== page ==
Back on Blackhawk Island, Niedecker wrote poetry that was published both in England and America. She earned a reputation as a gifted poet but not enough money to live on. Her chronically poor eyesight made a desk job impossible, so she was forced to accept cleaning work at Fort Atkinson Hospital, scrubbing floors like a literary Cinderella.
Two years after beginning work at the hospital, she fell joyfully in love with a widower, Harold Hein. He was a dentist from Milwaukee who appeared to share her feelings. His family welcomed her warmly; even Zukofsky wrote to express cautious optimism.
But months passed without a marriage proposal. When Niedecker finally asked Hein about his intentions, he told her that he would never marry again and planned to retire to California. Then he marched out of her life, leaving her miserable.
At the age of 60, Niedecker met Albert “Al” Millen, an industrial painter and heavy drinker who had left school after the eighth grade. He was a great reader, however, and she decided to marry him almost at first sight because he could give her “time and space for poetry.”
Zukofsky was skeptical, and, as one might expect, Millen could be a difficult husband. (Niedecker’s friends became concerned for her safety after he drank himself into a rage and threatened one of them with a gun.) Still, he supported her work as a poet, and he drove her on long trips around the Great Lakes region, where she found inspiration for such works as “Lake Superior” and “Wintergreen Ridge.”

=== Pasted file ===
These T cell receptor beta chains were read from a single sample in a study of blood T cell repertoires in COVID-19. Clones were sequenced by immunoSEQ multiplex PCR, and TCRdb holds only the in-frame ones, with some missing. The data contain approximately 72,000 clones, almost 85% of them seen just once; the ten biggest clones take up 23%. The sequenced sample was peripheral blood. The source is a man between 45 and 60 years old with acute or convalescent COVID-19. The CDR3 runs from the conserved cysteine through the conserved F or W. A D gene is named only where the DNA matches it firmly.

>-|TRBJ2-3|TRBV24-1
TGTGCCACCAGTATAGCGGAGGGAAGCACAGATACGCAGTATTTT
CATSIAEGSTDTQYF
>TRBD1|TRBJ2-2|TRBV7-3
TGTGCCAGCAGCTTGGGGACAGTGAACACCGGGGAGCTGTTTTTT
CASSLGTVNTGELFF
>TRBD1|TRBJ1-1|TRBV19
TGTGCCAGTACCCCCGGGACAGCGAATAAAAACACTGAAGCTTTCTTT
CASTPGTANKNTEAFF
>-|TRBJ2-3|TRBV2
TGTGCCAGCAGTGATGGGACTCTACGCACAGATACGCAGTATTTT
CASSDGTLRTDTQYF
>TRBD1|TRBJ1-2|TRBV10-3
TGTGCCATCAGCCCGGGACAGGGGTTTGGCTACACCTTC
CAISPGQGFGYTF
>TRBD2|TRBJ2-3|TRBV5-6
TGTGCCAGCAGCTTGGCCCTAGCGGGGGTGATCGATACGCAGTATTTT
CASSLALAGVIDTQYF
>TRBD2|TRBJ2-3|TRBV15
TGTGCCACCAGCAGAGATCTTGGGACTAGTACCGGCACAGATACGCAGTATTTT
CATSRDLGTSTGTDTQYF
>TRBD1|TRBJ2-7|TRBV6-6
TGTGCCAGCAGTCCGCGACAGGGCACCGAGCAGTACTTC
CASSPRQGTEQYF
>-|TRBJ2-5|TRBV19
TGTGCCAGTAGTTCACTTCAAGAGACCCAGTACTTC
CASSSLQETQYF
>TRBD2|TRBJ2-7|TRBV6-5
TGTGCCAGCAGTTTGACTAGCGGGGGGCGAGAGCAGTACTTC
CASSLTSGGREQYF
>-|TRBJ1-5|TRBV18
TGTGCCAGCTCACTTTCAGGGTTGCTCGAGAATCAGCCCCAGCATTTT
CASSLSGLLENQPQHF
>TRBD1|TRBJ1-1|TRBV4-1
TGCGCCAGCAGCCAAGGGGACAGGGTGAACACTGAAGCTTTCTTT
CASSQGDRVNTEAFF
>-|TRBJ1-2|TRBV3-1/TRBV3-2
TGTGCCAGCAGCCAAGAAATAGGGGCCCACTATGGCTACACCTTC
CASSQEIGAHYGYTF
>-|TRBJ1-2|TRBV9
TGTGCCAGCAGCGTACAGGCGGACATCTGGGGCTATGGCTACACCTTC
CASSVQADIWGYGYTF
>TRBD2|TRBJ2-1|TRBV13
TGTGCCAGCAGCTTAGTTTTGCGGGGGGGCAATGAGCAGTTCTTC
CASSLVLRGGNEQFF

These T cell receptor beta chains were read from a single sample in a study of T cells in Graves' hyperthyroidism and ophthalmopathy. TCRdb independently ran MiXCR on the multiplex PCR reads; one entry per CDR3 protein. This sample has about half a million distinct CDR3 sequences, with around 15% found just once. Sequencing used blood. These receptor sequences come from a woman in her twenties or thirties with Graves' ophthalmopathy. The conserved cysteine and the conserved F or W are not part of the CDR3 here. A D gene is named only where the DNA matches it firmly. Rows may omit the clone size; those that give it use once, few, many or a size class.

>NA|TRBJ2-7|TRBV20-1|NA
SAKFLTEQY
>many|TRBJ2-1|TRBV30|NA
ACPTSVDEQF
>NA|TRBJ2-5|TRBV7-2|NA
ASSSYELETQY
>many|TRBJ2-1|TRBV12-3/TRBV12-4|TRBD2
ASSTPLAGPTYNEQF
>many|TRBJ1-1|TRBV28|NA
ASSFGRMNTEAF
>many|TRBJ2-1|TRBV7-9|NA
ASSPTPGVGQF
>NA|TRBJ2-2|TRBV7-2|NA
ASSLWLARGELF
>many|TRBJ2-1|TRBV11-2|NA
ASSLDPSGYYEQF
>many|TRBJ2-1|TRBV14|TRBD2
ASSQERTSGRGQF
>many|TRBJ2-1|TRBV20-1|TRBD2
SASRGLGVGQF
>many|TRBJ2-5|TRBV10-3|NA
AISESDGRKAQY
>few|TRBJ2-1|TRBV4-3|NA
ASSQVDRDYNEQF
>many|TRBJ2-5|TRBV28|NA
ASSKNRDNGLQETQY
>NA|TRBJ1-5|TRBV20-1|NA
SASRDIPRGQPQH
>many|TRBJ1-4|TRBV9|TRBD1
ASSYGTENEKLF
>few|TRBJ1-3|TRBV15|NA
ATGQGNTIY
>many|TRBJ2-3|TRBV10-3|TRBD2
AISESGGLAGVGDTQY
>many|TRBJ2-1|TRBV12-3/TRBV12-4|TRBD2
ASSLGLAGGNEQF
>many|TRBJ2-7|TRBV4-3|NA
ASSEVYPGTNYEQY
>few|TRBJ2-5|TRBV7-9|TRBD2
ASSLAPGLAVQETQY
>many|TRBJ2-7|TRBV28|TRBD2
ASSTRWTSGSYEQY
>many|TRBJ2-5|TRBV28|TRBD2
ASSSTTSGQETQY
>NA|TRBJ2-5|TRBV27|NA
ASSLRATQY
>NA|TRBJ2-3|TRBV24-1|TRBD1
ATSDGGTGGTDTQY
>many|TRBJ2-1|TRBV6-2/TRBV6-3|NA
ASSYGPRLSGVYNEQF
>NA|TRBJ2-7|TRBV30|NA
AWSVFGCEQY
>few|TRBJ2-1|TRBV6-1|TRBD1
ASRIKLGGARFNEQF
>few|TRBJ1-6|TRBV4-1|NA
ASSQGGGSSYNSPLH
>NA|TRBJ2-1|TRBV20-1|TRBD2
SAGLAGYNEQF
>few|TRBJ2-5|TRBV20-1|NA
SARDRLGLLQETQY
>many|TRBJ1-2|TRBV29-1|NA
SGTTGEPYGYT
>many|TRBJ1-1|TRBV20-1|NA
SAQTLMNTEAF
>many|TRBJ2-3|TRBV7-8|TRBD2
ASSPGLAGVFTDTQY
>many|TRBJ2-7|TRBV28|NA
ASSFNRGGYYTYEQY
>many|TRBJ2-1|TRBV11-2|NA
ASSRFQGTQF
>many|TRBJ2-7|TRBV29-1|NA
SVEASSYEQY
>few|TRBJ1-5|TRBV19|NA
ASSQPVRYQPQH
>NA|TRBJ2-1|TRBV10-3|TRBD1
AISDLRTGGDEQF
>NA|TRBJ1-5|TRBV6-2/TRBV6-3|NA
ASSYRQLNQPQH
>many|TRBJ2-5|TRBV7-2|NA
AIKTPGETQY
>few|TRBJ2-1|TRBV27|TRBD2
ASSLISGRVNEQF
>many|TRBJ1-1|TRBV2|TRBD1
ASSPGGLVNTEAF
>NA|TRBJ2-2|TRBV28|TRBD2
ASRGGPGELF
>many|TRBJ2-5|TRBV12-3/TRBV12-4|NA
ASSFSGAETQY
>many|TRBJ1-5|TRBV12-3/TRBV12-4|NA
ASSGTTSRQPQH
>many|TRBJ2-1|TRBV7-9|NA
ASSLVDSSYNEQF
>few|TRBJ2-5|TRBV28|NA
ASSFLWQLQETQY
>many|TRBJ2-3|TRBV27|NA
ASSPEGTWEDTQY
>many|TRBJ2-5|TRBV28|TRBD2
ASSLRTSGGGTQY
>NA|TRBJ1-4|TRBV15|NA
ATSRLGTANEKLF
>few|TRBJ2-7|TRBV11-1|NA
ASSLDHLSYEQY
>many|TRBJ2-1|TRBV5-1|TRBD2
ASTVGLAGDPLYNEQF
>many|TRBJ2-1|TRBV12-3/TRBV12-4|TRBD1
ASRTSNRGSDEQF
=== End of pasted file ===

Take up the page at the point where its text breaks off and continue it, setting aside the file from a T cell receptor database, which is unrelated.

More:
Niedecker’s poems have been described as “spare” and “haiku-like.” She never identified herself with any of the fashionable literary movements, and as a poet – as in her life – she went her own way. Like the Japanese masters of haiku and the five-line tanka, Niedecker typically preferred short poems. She developed her own variation on the tanka, in which the third and fourth lines rhymed: River-marsh-drowse / and in flood / moonlight / gives sight / of no land
Like the Objectivists, Niedecker strove to create compelling images and concise, muted lines. (She once referred to her desk, and perhaps her mind, as a “condensery.”) Here, in an autumn poem, a deserted boat promises the eventual return of spring: They’ve lost their leaves / the maples along the river / but the weeping willow still / hangs green / and the old cracked boat-hulk / mud-sunk / grows weeds / year after year